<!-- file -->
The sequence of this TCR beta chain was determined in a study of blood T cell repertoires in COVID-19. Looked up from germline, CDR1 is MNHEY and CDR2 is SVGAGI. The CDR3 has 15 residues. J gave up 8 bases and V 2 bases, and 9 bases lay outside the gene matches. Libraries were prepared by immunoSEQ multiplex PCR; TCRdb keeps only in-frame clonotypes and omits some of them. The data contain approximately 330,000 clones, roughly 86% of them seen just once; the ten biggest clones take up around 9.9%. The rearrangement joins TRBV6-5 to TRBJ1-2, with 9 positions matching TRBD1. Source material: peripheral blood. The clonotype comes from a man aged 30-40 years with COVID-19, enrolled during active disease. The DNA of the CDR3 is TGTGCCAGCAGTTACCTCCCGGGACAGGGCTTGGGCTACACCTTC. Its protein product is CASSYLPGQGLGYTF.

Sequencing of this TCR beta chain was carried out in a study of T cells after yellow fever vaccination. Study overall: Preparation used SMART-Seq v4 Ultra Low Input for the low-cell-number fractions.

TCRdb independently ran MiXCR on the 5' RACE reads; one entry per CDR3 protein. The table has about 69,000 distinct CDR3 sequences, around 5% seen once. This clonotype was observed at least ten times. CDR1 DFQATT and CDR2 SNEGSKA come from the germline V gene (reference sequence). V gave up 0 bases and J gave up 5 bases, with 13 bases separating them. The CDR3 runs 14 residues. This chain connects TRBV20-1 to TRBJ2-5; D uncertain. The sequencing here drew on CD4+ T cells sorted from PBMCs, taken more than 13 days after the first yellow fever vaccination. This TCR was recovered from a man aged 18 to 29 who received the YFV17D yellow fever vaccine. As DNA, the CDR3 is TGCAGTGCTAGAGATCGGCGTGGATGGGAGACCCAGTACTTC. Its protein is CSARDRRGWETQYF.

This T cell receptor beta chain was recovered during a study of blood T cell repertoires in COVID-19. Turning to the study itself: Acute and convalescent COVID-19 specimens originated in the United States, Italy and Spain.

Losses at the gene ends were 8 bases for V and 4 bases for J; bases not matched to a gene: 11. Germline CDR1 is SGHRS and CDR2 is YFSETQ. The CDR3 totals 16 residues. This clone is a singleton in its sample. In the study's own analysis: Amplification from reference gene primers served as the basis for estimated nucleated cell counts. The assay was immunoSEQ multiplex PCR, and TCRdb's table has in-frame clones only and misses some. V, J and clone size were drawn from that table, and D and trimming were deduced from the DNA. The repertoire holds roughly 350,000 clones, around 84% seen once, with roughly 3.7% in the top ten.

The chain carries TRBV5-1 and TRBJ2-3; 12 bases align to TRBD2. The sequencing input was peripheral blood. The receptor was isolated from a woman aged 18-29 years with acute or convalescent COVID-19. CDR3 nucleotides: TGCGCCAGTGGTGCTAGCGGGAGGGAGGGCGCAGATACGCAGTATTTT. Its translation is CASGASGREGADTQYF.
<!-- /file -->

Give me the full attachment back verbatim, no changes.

The sequence of this TCR beta chain was determined in a study of blood T cell repertoires in COVID-19. Looked up from germline, CDR1 is MNHEY and CDR2 is SVGAGI. The CDR3 has 15 residues. J gave up 8 bases and V 2 bases, and 9 bases lay outside the gene matches. Libraries were prepared by immunoSEQ multiplex PCR; TCRdb keeps only in-frame clonotypes and omits some of them. The data contain approximately 330,000 clones, roughly 86% of them seen just once; the ten biggest clones take up around 9.9%. The rearrangement joins TRBV6-5 to TRBJ1-2, with 9 positions matching TRBD1. Source material: peripheral blood. The clonotype comes from a man aged 30-40 years with COVID-19, enrolled during active disease. The DNA of the CDR3 is TGTGCCAGCAGTTACCTCCCGGGACAGGGCTTGGGCTACACCTTC. Its protein product is CASSYLPGQGLGYTF.

Sequencing of this TCR beta chain was carried out in a study of T cells after yellow fever vaccination. Study overall: Preparation used SMART-Seq v4 Ultra Low Input for the low-cell-number fractions.

TCRdb independently ran MiXCR on the 5' RACE reads; one entry per CDR3 protein. The table has about 69,000 distinct CDR3 sequences, around 5% seen once. This clonotype was observed at least ten times. CDR1 DFQATT and CDR2 SNEGSKA come from the germline V gene (reference sequence). V gave up 0 bases and J gave up 5 bases, with 13 bases separating them. The CDR3 runs 14 residues. This chain connects TRBV20-1 to TRBJ2-5; D uncertain. The sequencing here drew on CD4+ T cells sorted from PBMCs, taken more than 13 days after the first yellow fever vaccination. This TCR was recovered from a man aged 18 to 29 who received the YFV17D yellow fever vaccine. As DNA, the CDR3 is TGCAGTGCTAGAGATCGGCGTGGATGGGAGACCCAGTACTTC. Its protein is CSARDRRGWETQYF.

This T cell receptor beta chain was recovered during a study of blood T cell repertoires in COVID-19. Turning to the study itself: Acute and convalescent COVID-19 specimens originated in the United States, Italy and Spain.

Losses at the gene ends were 8 bases for V and 4 bases for J; bases not matched to a gene: 11. Germline CDR1 is SGHRS and CDR2 is YFSETQ. The CDR3 totals 16 residues. This clone is a singleton in its sample. In the study's own analysis: Amplification from reference gene primers served as the basis for estimated nucleated cell counts. The assay was immunoSEQ multiplex PCR, and TCRdb's table has in-frame clones only and misses some. V, J and clone size were drawn from that table, and D and trimming were deduced from the DNA. The repertoire holds roughly 350,000 clones, around 84% seen once, with roughly 3.7% in the top ten.

The chain carries TRBV5-1 and TRBJ2-3; 12 bases align to TRBD2. The sequencing input was peripheral blood. The receptor was isolated from a woman aged 18-29 years with acute or convalescent COVID-19. CDR3 nucleotides: TGCGCCAGTGGTGCTAGCGGGAGGGAGGGCGCAGATACGCAGTATTTT. Its translation is CASGASGREGADTQYF.